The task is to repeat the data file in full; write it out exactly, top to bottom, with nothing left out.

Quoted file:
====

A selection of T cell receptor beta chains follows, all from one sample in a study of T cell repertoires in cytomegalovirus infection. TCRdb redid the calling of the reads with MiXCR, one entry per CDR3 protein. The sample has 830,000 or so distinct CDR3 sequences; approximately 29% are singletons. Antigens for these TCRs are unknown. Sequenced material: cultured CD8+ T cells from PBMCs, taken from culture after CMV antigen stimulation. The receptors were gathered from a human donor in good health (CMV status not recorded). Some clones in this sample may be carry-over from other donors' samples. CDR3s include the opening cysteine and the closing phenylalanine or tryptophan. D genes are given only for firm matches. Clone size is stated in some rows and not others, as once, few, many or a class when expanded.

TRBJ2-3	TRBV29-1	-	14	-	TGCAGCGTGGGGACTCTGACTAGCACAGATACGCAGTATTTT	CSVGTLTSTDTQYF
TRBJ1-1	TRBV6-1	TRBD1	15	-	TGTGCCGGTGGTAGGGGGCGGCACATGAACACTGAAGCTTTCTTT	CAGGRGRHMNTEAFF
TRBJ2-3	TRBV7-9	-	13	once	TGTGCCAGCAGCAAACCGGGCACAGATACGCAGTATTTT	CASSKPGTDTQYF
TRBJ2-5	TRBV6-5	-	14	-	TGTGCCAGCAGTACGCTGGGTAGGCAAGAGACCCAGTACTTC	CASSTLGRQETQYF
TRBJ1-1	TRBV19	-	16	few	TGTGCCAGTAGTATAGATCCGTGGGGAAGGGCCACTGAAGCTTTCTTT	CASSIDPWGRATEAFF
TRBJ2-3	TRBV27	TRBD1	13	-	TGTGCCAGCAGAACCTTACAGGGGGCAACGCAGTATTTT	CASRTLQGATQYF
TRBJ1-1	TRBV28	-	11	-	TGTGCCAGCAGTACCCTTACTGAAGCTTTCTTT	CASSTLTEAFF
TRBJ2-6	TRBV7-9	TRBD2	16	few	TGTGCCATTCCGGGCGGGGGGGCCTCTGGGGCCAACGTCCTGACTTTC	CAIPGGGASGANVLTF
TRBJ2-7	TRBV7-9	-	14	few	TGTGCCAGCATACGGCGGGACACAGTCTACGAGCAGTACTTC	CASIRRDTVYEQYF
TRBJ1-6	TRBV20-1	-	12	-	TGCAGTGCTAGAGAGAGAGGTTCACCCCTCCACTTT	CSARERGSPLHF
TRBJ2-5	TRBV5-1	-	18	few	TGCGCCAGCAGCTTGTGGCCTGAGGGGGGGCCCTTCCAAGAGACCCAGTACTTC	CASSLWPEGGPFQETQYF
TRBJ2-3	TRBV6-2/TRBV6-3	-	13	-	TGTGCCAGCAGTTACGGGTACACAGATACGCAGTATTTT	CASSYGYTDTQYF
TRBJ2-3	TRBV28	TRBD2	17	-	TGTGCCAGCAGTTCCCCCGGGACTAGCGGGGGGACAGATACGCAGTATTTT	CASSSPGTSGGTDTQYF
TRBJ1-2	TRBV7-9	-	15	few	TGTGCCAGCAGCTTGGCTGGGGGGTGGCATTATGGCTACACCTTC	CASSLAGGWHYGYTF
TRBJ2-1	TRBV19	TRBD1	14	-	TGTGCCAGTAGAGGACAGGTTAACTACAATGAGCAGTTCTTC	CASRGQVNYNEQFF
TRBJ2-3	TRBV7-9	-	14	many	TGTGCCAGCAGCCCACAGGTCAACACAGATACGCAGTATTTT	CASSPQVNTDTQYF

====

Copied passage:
A selection of T cell receptor beta chains follows, all from one sample in a study of T cell repertoires in cytomegalovirus infection. TCRdb redid the calling of the reads with MiXCR, one entry per CDR3 protein. The sample has 830,000 or so distinct CDR3 sequences; approximately 29% are singletons. Antigens for these TCRs are unknown. Sequenced material: cultured CD8+ T cells from PBMCs, taken from culture after CMV antigen stimulation. The receptors were gathered from a human donor in good health (CMV status not recorded). Some clones in this sample may be carry-over from other donors' samples. CDR3s include the opening cysteine and the closing phenylalanine or tryptophan. D genes are given only for firm matches. Clone size is stated in some rows and not others, as once, few, many or a class when expanded.

TRBJ2-3	TRBV29-1	-	14	-	TGCAGCGTGGGGACTCTGACTAGCACAGATACGCAGTATTTT	CSVGTLTSTDTQYF
TRBJ1-1	TRBV6-1	TRBD1	15	-	TGTGCCGGTGGTAGGGGGCGGCACATGAACACTGAAGCTTTCTTT	CAGGRGRHMNTEAFF
TRBJ2-3	TRBV7-9	-	13	once	TGTGCCAGCAGCAAACCGGGCACAGATACGCAGTATTTT	CASSKPGTDTQYF
TRBJ2-5	TRBV6-5	-	14	-	TGTGCCAGCAGTACGCTGGGTAGGCAAGAGACCCAGTACTTC	CASSTLGRQETQYF
TRBJ1-1	TRBV19	-	16	few	TGTGCCAGTAGTATAGATCCGTGGGGAAGGGCCACTGAAGCTTTCTTT	CASSIDPWGRATEAFF
TRBJ2-3	TRBV27	TRBD1	13	-	TGTGCCAGCAGAACCTTACAGGGGGCAACGCAGTATTTT	CASRTLQGATQYF
TRBJ1-1	TRBV28	-	11	-	TGTGCCAGCAGTACCCTTACTGAAGCTTTCTTT	CASSTLTEAFF
TRBJ2-6	TRBV7-9	TRBD2	16	few	TGTGCCATTCCGGGCGGGGGGGCCTCTGGGGCCAACGTCCTGACTTTC	CAIPGGGASGANVLTF
TRBJ2-7	TRBV7-9	-	14	few	TGTGCCAGCATACGGCGGGACACAGTCTACGAGCAGTACTTC	CASIRRDTVYEQYF
TRBJ1-6	TRBV20-1	-	12	-	TGCAGTGCTAGAGAGAGAGGTTCACCCCTCCACTTT	CSARERGSPLHF
TRBJ2-5	TRBV5-1	-	18	few	TGCGCCAGCAGCTTGTGGCCTGAGGGGGGGCCCTTCCAAGAGACCCAGTACTTC	CASSLWPEGGPFQETQYF
TRBJ2-3	TRBV6-2/TRBV6-3	-	13	-	TGTGCCAGCAGTTACGGGTACACAGATACGCAGTATTTT	CASSYGYTDTQYF
TRBJ2-3	TRBV28	TRBD2	17	-	TGTGCCAGCAGTTCCCCCGGGACTAGCGGGGGGACAGATACGCAGTATTTT	CASSSPGTSGGTDTQYF
TRBJ1-2	TRBV7-9	-	15	few	TGTGCCAGCAGCTTGGCTGGGGGGTGGCATTATGGCTACACCTTC	CASSLAGGWHYGYTF
TRBJ2-1	TRBV19	TRBD1	14	-	TGTGCCAGTAGAGGACAGGTTAACTACAATGAGCAGTTCTTC	CASRGQVNYNEQFF
TRBJ2-3	TRBV7-9	-	14	many	TGTGCCAGCAGCCCACAGGTCAACACAGATACGCAGTATTTT	CASSPQVNTDTQYF